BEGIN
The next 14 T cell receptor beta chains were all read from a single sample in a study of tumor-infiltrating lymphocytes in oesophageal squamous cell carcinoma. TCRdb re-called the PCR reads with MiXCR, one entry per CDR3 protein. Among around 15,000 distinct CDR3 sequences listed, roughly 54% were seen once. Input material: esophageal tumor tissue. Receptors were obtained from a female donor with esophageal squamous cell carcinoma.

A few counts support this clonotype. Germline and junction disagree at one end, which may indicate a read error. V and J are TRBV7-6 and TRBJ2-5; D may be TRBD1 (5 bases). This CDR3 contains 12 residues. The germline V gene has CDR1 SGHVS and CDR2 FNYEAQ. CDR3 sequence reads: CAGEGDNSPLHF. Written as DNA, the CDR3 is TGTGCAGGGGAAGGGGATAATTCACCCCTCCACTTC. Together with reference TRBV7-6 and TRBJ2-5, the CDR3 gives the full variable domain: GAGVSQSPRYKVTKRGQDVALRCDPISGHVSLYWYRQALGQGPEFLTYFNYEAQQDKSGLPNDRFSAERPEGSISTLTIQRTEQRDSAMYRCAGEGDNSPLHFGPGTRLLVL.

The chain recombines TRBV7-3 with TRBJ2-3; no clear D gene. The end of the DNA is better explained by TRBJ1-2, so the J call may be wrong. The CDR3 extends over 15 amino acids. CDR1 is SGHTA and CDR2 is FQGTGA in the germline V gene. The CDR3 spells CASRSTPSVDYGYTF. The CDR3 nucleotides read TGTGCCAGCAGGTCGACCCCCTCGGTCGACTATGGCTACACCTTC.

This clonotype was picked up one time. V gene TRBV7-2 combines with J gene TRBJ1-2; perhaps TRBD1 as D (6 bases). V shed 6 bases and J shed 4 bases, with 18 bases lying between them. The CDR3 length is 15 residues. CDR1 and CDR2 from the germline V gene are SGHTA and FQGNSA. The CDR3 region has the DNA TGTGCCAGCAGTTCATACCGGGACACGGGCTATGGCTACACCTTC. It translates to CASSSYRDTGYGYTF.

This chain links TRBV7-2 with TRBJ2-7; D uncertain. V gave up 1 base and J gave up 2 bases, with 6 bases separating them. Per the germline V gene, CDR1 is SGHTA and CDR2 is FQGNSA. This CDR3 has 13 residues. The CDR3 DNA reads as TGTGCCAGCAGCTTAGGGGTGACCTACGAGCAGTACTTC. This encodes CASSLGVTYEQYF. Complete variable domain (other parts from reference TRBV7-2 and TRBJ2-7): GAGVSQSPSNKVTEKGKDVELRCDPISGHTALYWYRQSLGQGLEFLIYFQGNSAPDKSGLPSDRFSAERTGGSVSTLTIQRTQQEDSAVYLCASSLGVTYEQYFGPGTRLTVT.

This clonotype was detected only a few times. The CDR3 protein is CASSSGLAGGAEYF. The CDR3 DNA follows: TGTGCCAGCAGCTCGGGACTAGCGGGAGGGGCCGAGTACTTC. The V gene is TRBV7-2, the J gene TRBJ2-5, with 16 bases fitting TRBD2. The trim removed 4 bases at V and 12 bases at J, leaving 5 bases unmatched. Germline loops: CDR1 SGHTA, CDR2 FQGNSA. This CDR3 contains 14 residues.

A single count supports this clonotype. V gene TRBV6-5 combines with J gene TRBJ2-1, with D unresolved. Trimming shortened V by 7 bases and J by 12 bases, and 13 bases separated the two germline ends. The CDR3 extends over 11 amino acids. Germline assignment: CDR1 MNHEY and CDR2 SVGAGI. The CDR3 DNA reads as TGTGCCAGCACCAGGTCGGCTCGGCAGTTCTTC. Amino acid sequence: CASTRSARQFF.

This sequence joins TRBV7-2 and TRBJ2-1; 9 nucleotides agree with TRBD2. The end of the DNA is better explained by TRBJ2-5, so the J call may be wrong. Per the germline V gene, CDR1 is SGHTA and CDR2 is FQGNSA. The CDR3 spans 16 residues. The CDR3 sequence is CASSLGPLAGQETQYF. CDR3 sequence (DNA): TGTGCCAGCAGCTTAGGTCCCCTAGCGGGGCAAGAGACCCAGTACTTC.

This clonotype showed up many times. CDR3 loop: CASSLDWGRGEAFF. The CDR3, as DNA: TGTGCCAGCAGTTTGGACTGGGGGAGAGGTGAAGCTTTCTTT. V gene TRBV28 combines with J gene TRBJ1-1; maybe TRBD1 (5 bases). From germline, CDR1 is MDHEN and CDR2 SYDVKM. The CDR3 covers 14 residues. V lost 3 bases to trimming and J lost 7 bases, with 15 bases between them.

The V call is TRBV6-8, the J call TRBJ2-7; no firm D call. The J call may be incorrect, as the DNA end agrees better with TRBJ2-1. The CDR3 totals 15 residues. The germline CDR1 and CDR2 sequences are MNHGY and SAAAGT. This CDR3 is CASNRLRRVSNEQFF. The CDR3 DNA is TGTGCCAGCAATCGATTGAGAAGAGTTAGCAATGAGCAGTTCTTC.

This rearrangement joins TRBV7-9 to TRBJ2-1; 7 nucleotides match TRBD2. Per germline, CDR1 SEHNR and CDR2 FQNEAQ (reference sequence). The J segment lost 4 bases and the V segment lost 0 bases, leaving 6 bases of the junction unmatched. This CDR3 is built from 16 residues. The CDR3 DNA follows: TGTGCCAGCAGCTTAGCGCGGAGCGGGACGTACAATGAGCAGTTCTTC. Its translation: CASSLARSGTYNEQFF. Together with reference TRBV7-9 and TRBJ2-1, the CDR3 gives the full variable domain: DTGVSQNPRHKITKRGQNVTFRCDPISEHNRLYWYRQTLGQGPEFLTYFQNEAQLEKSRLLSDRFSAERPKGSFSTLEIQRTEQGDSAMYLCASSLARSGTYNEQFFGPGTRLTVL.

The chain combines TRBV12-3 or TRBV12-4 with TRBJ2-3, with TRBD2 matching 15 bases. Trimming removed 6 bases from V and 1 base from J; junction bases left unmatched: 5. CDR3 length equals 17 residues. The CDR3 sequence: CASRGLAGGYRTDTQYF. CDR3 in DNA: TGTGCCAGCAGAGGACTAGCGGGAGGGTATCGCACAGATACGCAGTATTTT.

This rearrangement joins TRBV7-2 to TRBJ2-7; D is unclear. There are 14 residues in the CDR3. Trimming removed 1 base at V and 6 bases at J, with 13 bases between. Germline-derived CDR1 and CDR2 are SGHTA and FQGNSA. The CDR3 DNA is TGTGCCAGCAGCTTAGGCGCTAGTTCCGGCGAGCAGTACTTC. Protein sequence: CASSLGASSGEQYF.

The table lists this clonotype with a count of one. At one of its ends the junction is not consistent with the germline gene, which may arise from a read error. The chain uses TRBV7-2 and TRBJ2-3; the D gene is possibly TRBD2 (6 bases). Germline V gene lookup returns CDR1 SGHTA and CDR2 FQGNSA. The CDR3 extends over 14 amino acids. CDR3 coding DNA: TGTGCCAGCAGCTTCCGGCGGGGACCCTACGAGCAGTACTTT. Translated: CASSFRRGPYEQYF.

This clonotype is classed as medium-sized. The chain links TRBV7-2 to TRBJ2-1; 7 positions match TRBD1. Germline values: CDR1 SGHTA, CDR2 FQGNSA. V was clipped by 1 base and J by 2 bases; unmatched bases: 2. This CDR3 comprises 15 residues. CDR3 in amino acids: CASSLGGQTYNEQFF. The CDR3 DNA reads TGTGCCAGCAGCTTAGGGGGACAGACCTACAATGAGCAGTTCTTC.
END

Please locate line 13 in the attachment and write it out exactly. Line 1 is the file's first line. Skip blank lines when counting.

This rearrangement joins TRBV7-2 to TRBJ2-7; D is unclear. There are 14 residues in the CDR3. Trimming removed 1 base at V and 6 bases at J, with 13 bases between. Germline-derived CDR1 and CDR2 are SGHTA and FQGNSA. The CDR3 DNA is TGTGCCAGCAGCTTAGGCGCTAGTTCCGGCGAGCAGTACTTC. Protein sequence: CASSLGASSGEQYF.